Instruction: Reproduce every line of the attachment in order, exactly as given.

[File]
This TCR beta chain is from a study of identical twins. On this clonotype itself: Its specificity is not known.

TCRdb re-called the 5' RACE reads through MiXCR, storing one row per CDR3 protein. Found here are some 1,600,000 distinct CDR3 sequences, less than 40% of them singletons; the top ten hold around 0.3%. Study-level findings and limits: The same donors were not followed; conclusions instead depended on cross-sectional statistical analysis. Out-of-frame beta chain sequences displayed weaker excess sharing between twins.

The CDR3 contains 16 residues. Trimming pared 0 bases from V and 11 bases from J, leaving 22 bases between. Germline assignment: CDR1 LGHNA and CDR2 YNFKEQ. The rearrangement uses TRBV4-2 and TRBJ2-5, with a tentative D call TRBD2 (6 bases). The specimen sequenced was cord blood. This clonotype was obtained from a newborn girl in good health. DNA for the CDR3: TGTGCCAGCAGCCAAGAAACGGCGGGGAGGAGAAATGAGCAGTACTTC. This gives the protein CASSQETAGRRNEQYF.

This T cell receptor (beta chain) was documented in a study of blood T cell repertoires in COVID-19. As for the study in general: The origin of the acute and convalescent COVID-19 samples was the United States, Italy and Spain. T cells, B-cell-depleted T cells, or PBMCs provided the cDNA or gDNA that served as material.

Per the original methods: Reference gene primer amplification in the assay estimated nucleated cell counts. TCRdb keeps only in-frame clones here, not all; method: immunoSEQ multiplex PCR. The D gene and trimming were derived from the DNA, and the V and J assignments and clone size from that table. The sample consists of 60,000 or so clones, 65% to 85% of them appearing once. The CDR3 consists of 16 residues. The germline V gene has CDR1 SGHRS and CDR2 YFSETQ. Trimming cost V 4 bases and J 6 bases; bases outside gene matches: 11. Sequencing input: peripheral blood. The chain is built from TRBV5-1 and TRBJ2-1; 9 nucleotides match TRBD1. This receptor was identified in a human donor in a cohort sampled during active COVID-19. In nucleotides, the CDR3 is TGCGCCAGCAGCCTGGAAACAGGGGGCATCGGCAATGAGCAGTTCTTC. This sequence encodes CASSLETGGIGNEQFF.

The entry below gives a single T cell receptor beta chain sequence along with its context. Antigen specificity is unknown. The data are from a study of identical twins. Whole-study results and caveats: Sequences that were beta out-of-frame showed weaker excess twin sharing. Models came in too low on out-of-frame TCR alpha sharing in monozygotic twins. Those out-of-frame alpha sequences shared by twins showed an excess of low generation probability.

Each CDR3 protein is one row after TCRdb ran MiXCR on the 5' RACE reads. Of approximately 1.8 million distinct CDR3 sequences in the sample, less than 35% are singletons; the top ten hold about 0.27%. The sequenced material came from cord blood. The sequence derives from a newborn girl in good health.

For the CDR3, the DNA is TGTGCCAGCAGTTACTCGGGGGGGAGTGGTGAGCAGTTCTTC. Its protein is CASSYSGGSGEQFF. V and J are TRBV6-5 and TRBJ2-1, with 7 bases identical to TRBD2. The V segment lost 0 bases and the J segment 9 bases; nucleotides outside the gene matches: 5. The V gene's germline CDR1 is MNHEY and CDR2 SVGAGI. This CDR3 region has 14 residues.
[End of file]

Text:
This TCR beta chain is from a study of identical twins. On this clonotype itself: Its specificity is not known.

TCRdb re-called the 5' RACE reads through MiXCR, storing one row per CDR3 protein. Found here are some 1,600,000 distinct CDR3 sequences, less than 40% of them singletons; the top ten hold around 0.3%. Study-level findings and limits: The same donors were not followed; conclusions instead depended on cross-sectional statistical analysis. Out-of-frame beta chain sequences displayed weaker excess sharing between twins.

The CDR3 contains 16 residues. Trimming pared 0 bases from V and 11 bases from J, leaving 22 bases between. Germline assignment: CDR1 LGHNA and CDR2 YNFKEQ. The rearrangement uses TRBV4-2 and TRBJ2-5, with a tentative D call TRBD2 (6 bases). The specimen sequenced was cord blood. This clonotype was obtained from a newborn girl in good health. DNA for the CDR3: TGTGCCAGCAGCCAAGAAACGGCGGGGAGGAGAAATGAGCAGTACTTC. This gives the protein CASSQETAGRRNEQYF.

This T cell receptor (beta chain) was documented in a study of blood T cell repertoires in COVID-19. As for the study in general: The origin of the acute and convalescent COVID-19 samples was the United States, Italy and Spain. T cells, B-cell-depleted T cells, or PBMCs provided the cDNA or gDNA that served as material.

Per the original methods: Reference gene primer amplification in the assay estimated nucleated cell counts. TCRdb keeps only in-frame clones here, not all; method: immunoSEQ multiplex PCR. The D gene and trimming were derived from the DNA, and the V and J assignments and clone size from that table. The sample consists of 60,000 or so clones, 65% to 85% of them appearing once. The CDR3 consists of 16 residues. The germline V gene has CDR1 SGHRS and CDR2 YFSETQ. Trimming cost V 4 bases and J 6 bases; bases outside gene matches: 11. Sequencing input: peripheral blood. The chain is built from TRBV5-1 and TRBJ2-1; 9 nucleotides match TRBD1. This receptor was identified in a human donor in a cohort sampled during active COVID-19. In nucleotides, the CDR3 is TGCGCCAGCAGCCTGGAAACAGGGGGCATCGGCAATGAGCAGTTCTTC. This sequence encodes CASSLETGGIGNEQFF.

The entry below gives a single T cell receptor beta chain sequence along with its context. Antigen specificity is unknown. The data are from a study of identical twins. Whole-study results and caveats: Sequences that were beta out-of-frame showed weaker excess twin sharing. Models came in too low on out-of-frame TCR alpha sharing in monozygotic twins. Those out-of-frame alpha sequences shared by twins showed an excess of low generation probability.

Each CDR3 protein is one row after TCRdb ran MiXCR on the 5' RACE reads. Of approximately 1.8 million distinct CDR3 sequences in the sample, less than 35% are singletons; the top ten hold about 0.27%. The sequenced material came from cord blood. The sequence derives from a newborn girl in good health.

For the CDR3, the DNA is TGTGCCAGCAGTTACTCGGGGGGGAGTGGTGAGCAGTTCTTC. Its protein is CASSYSGGSGEQFF. V and J are TRBV6-5 and TRBJ2-1, with 7 bases identical to TRBD2. The V segment lost 0 bases and the J segment 9 bases; nucleotides outside the gene matches: 5. The V gene's germline CDR1 is MNHEY and CDR2 SVGAGI. This CDR3 region has 14 residues.